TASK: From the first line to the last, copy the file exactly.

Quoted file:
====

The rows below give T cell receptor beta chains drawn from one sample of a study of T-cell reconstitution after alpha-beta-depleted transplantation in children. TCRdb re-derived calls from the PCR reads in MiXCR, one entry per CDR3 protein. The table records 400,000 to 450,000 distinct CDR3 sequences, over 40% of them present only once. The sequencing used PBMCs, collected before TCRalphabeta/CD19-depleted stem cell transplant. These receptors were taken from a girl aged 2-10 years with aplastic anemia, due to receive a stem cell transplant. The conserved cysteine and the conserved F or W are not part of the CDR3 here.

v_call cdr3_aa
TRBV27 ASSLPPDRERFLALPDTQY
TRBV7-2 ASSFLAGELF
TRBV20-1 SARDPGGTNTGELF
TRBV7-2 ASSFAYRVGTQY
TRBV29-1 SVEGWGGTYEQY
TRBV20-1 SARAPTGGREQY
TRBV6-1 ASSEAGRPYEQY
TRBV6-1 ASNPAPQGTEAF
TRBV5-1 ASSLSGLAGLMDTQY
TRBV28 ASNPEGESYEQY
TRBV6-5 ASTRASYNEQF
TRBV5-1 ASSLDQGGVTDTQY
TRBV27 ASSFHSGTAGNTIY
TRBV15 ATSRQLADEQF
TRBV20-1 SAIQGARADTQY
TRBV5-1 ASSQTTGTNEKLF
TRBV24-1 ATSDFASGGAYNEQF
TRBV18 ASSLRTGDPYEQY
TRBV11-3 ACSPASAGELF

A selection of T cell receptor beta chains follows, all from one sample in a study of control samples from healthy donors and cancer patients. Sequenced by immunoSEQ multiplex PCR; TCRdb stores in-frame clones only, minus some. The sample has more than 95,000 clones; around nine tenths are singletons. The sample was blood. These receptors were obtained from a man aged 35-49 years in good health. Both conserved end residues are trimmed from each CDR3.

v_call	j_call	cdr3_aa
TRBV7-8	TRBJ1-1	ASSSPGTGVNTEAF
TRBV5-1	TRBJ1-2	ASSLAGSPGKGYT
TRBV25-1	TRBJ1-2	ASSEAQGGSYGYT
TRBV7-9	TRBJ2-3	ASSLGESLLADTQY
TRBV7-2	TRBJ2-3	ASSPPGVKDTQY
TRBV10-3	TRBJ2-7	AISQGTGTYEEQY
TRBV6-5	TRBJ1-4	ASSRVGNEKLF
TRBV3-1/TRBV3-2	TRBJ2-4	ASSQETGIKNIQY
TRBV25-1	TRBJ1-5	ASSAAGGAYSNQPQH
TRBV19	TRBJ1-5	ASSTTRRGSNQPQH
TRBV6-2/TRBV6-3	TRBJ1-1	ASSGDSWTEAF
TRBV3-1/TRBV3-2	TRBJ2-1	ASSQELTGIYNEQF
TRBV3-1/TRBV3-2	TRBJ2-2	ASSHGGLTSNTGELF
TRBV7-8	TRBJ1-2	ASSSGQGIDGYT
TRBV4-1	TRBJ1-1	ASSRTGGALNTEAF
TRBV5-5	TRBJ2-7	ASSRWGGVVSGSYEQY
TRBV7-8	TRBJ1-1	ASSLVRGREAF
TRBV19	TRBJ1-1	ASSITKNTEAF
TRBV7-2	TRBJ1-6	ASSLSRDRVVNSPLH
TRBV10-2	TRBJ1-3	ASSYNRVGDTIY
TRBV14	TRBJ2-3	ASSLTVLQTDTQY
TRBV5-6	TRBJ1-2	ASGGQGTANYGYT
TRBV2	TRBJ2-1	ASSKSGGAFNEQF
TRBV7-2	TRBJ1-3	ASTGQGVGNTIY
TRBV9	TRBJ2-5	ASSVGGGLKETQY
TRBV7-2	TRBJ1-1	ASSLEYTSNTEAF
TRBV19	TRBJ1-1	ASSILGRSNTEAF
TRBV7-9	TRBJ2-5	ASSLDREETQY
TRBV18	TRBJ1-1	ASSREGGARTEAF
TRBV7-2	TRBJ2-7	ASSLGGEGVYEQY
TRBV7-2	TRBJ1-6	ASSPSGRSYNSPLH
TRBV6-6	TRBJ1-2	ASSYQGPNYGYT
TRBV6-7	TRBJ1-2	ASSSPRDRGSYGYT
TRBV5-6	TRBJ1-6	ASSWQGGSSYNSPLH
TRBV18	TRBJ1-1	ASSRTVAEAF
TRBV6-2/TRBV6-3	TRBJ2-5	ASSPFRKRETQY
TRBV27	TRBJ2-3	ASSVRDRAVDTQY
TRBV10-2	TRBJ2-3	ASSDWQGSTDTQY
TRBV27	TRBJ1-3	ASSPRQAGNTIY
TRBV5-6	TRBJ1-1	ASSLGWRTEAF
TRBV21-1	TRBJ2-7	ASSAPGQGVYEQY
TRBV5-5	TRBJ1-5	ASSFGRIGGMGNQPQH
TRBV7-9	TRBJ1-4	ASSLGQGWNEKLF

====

The rows below give T cell receptor beta chains drawn from one sample of a study of T-cell reconstitution after alpha-beta-depleted transplantation in children. TCRdb re-derived calls from the PCR reads in MiXCR, one entry per CDR3 protein. The table records 400,000 to 450,000 distinct CDR3 sequences, over 40% of them present only once. The sequencing used PBMCs, collected before TCRalphabeta/CD19-depleted stem cell transplant. These receptors were taken from a girl aged 2-10 years with aplastic anemia, due to receive a stem cell transplant. The conserved cysteine and the conserved F or W are not part of the CDR3 here.

v_call cdr3_aa
TRBV27 ASSLPPDRERFLALPDTQY
TRBV7-2 ASSFLAGELF
TRBV20-1 SARDPGGTNTGELF
TRBV7-2 ASSFAYRVGTQY
TRBV29-1 SVEGWGGTYEQY
TRBV20-1 SARAPTGGREQY
TRBV6-1 ASSEAGRPYEQY
TRBV6-1 ASNPAPQGTEAF
TRBV5-1 ASSLSGLAGLMDTQY
TRBV28 ASNPEGESYEQY
TRBV6-5 ASTRASYNEQF
TRBV5-1 ASSLDQGGVTDTQY
TRBV27 ASSFHSGTAGNTIY
TRBV15 ATSRQLADEQF
TRBV20-1 SAIQGARADTQY
TRBV5-1 ASSQTTGTNEKLF
TRBV24-1 ATSDFASGGAYNEQF
TRBV18 ASSLRTGDPYEQY
TRBV11-3 ACSPASAGELF

A selection of T cell receptor beta chains follows, all from one sample in a study of control samples from healthy donors and cancer patients. Sequenced by immunoSEQ multiplex PCR; TCRdb stores in-frame clones only, minus some. The sample has more than 95,000 clones; around nine tenths are singletons. The sample was blood. These receptors were obtained from a man aged 35-49 years in good health. Both conserved end residues are trimmed from each CDR3.

v_call	j_call	cdr3_aa
TRBV7-8	TRBJ1-1	ASSSPGTGVNTEAF
TRBV5-1	TRBJ1-2	ASSLAGSPGKGYT
TRBV25-1	TRBJ1-2	ASSEAQGGSYGYT
TRBV7-9	TRBJ2-3	ASSLGESLLADTQY
TRBV7-2	TRBJ2-3	ASSPPGVKDTQY
TRBV10-3	TRBJ2-7	AISQGTGTYEEQY
TRBV6-5	TRBJ1-4	ASSRVGNEKLF
TRBV3-1/TRBV3-2	TRBJ2-4	ASSQETGIKNIQY
TRBV25-1	TRBJ1-5	ASSAAGGAYSNQPQH
TRBV19	TRBJ1-5	ASSTTRRGSNQPQH
TRBV6-2/TRBV6-3	TRBJ1-1	ASSGDSWTEAF
TRBV3-1/TRBV3-2	TRBJ2-1	ASSQELTGIYNEQF
TRBV3-1/TRBV3-2	TRBJ2-2	ASSHGGLTSNTGELF
TRBV7-8	TRBJ1-2	ASSSGQGIDGYT
TRBV4-1	TRBJ1-1	ASSRTGGALNTEAF
TRBV5-5	TRBJ2-7	ASSRWGGVVSGSYEQY
TRBV7-8	TRBJ1-1	ASSLVRGREAF
TRBV19	TRBJ1-1	ASSITKNTEAF
TRBV7-2	TRBJ1-6	ASSLSRDRVVNSPLH
TRBV10-2	TRBJ1-3	ASSYNRVGDTIY
TRBV14	TRBJ2-3	ASSLTVLQTDTQY
TRBV5-6	TRBJ1-2	ASGGQGTANYGYT
TRBV2	TRBJ2-1	ASSKSGGAFNEQF
TRBV7-2	TRBJ1-3	ASTGQGVGNTIY
TRBV9	TRBJ2-5	ASSVGGGLKETQY
TRBV7-2	TRBJ1-1	ASSLEYTSNTEAF
TRBV19	TRBJ1-1	ASSILGRSNTEAF
TRBV7-9	TRBJ2-5	ASSLDREETQY
TRBV18	TRBJ1-1	ASSREGGARTEAF
TRBV7-2	TRBJ2-7	ASSLGGEGVYEQY
TRBV7-2	TRBJ1-6	ASSPSGRSYNSPLH
TRBV6-6	TRBJ1-2	ASSYQGPNYGYT
TRBV6-7	TRBJ1-2	ASSSPRDRGSYGYT
TRBV5-6	TRBJ1-6	ASSWQGGSSYNSPLH
TRBV18	TRBJ1-1	ASSRTVAEAF
TRBV6-2/TRBV6-3	TRBJ2-5	ASSPFRKRETQY
TRBV27	TRBJ2-3	ASSVRDRAVDTQY
TRBV10-2	TRBJ2-3	ASSDWQGSTDTQY
TRBV27	TRBJ1-3	ASSPRQAGNTIY
TRBV5-6	TRBJ1-1	ASSLGWRTEAF
TRBV21-1	TRBJ2-7	ASSAPGQGVYEQY
TRBV5-5	TRBJ1-5	ASSFGRIGGMGNQPQH
TRBV7-9	TRBJ1-4	ASSLGQGWNEKLF